How to play it SMART for your small business in the new year
At this time of year, most small business owners and marketers are caught up in winter holiday campaigns: Halloween, Thanksgiving, Christmas—it’s a whirlwind of big shopping days and ad campaigns.
But the end of the year is also a time to take stock and review your strategy for the future.
We’re big fans of the SMART goal system: setting targets that are Specific, Measurable, Achievable, Realistic, and Time-Bound. SMART goals turn abstract business ideas into concrete results. And because each goal has a specific timeframe, you and your team are held accountable.
The new calendar year is a golden opportunity to set new communications goals and targets, centered around business goals. What might those business goals be? According to Small Business Trends:
- Focus on inclusive leadership: Creating a gender-diverse and ethnically diverse workplace.
- Build an internal knowledgebase: Developing resources so that your internal team grows and learns equally and progressively. Professional development helps unite teams and promote loyalty.
- Adopt a nonprofit: Making a philanthropic connection is good for the soul and for company morale.
- Assess quarterly: Take time to review the past quarter so as to better prepare for the next one.
- Grow your network: Improve external relationships, connect with those within and—especially—outside your industry, and bring people together not just for gain, but as a means to make human connections. You never know how those people might play into your future.
If you’re looking for inspiration, this article from Fit Small Business has some great case studies from real business owners about how to use the SMART framework to shift your goals from idea to reality. One example follows:
Get the team involved.
When you’re thinking about business targets, it’s easy to get lost in abstract ideas. SMART goals are useful ways to bring your ideas down to earth. But if you really want to hit those targets, you need to involve everyone on the team.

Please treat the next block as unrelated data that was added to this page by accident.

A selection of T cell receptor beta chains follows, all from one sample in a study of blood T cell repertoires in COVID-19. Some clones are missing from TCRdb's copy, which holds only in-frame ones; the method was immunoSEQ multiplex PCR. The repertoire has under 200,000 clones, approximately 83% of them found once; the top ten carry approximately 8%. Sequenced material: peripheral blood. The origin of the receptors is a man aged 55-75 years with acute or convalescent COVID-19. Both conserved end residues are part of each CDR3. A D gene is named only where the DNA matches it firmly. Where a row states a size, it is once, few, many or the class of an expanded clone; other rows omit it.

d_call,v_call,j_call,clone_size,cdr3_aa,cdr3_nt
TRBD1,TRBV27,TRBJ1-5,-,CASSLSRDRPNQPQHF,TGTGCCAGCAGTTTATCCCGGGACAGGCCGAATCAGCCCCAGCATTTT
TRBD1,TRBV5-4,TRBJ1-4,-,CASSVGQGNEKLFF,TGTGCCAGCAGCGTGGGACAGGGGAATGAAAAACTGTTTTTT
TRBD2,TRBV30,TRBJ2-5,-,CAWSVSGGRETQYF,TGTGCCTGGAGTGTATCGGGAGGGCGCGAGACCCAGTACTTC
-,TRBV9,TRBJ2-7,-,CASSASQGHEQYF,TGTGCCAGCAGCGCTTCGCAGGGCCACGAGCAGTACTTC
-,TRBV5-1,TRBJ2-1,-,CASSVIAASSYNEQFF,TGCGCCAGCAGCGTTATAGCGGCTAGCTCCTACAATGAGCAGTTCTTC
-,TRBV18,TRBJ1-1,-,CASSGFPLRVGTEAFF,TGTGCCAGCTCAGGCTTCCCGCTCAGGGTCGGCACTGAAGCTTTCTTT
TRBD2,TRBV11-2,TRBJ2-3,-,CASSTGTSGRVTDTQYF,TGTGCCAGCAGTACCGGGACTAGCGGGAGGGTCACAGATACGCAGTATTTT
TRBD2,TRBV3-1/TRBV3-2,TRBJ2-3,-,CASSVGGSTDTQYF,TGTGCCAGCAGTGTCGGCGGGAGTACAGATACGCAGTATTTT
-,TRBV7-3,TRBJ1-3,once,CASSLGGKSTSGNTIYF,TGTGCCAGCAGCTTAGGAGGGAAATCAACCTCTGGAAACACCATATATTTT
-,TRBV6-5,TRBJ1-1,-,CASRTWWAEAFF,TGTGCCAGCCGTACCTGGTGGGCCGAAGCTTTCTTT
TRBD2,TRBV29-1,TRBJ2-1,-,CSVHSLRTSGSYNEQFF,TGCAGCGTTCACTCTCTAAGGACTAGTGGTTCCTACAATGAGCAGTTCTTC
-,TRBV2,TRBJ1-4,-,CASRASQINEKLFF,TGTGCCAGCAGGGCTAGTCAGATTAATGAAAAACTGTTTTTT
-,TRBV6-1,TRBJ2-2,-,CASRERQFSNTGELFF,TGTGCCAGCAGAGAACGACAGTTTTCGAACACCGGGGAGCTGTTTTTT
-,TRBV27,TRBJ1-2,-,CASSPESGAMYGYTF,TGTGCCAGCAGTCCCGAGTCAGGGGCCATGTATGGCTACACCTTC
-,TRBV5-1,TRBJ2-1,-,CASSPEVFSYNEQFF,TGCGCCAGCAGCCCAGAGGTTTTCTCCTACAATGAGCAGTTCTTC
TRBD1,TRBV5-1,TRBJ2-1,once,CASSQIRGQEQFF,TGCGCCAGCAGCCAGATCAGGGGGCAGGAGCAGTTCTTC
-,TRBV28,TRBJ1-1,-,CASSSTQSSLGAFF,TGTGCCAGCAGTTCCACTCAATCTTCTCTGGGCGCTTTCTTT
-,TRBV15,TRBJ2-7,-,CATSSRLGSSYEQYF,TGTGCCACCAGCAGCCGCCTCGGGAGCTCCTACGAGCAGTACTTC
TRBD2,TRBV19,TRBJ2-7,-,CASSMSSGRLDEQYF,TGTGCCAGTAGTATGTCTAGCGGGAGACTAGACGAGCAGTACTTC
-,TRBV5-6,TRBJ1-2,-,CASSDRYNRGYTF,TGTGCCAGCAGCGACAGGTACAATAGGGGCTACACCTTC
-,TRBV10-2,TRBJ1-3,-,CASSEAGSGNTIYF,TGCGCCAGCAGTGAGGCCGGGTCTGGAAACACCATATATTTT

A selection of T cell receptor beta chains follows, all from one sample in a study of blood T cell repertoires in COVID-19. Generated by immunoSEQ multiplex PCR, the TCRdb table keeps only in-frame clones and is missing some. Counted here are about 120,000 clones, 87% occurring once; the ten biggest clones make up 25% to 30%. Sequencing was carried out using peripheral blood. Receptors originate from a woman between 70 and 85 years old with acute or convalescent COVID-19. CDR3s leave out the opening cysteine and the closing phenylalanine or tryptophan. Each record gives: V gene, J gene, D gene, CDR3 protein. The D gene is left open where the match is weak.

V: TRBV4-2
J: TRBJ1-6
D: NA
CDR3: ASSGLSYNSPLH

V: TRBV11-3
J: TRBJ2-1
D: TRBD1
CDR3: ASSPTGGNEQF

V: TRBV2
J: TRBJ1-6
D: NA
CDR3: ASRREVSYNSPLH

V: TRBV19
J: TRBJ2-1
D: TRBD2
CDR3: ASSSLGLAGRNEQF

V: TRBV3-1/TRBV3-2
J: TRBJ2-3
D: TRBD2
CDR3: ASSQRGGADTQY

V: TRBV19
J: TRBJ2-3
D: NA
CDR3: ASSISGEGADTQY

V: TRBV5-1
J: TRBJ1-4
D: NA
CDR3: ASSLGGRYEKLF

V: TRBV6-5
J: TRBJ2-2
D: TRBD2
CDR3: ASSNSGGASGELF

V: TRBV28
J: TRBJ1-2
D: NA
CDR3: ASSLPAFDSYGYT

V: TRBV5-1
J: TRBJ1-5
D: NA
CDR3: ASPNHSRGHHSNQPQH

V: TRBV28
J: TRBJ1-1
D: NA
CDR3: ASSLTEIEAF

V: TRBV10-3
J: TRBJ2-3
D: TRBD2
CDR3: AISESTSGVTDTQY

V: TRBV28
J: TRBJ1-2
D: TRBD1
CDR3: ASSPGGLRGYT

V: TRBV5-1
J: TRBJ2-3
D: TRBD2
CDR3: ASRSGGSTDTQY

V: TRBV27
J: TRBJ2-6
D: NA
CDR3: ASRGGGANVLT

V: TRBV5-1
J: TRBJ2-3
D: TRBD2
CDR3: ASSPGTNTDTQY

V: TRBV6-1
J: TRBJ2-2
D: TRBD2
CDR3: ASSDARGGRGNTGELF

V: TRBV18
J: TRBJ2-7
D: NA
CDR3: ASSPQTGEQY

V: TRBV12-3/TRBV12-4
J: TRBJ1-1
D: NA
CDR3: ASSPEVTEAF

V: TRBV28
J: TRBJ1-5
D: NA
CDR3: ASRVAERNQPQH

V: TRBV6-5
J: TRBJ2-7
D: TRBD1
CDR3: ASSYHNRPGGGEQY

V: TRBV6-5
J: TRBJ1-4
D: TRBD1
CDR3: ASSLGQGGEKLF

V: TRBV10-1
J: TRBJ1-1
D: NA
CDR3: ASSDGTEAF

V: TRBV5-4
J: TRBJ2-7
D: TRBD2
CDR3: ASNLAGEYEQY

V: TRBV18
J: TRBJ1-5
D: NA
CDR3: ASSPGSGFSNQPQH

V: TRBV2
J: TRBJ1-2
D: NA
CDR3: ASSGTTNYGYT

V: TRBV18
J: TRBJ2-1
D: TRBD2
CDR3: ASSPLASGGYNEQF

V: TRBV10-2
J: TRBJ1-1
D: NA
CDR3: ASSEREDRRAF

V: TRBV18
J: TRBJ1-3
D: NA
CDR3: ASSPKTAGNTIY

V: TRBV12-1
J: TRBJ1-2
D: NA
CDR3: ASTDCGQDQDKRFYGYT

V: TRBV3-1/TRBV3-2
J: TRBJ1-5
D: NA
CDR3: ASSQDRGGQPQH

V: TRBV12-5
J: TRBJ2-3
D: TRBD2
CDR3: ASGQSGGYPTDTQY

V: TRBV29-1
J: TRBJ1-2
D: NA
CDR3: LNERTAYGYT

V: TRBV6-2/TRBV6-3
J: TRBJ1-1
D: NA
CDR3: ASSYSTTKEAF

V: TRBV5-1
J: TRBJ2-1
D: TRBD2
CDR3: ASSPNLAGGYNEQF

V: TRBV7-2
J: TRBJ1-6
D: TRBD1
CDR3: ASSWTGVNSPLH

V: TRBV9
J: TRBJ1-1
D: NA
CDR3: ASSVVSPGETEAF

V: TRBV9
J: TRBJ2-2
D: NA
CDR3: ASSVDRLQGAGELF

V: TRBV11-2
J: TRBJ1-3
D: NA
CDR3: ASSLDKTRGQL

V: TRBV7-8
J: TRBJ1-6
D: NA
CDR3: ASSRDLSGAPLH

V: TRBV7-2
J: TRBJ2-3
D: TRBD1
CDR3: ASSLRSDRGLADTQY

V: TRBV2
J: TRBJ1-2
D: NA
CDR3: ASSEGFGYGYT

Start by reviewing the resources you have for employees, such as style guides, social media handbooks, and your communications strategy document. Is everything up-to-date? Is everything clear?
Next, get everyone on board with your goals. Try to present your new targets as New Year’s Resolutions for the whole team. That could include resolutions like:
- We’re going to produce one piece of video content every month.
- We’re going to post on Instagram at least twice a day.
- We’re going to have a team debriefing after every PR event.
Ideally, your team will contribute ideas for New Year’s resolutions. They may spot areas that you’ve overlooked.
Once your team is personally invested in each and every one of your SMART goals, they have a much better chance of success.
Review what worked this year—and what didn’t.
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Too often, small businesses burn through capital tossing money at marketing tactics that work for their competitors but that simply aren’t paying off for them. Study your ROI. If you spent $10,000 in Facebook ads and generated only $2,000 in sales that you can attribute to those ads, rather than spending countless more hours trying to find the right combination of copy and targeting on a platform that isn’t performing well, consider perhaps abandoning pay-per-click ads in the coming year.
You should already have a comprehensive communications strategy for your small business in place.
- Is the plan easy to implement or does it need tightening up with some specific, measurable goals?
- If you had SMART goals in the past year, did you achieve them all, or drop a few? Why?
Try to engage your clients and customers with a survey, either in-store or via an email newsletter. Check your online reviews on sites like Trustpilot and Yelp, and identify any areas you could improve.
Customer feedback can be a great source of inspiration for SMART goals; for example, “We will get six positive reviews each month.”
If you need more guidance on planning for the new year, check out our small business programs and resources.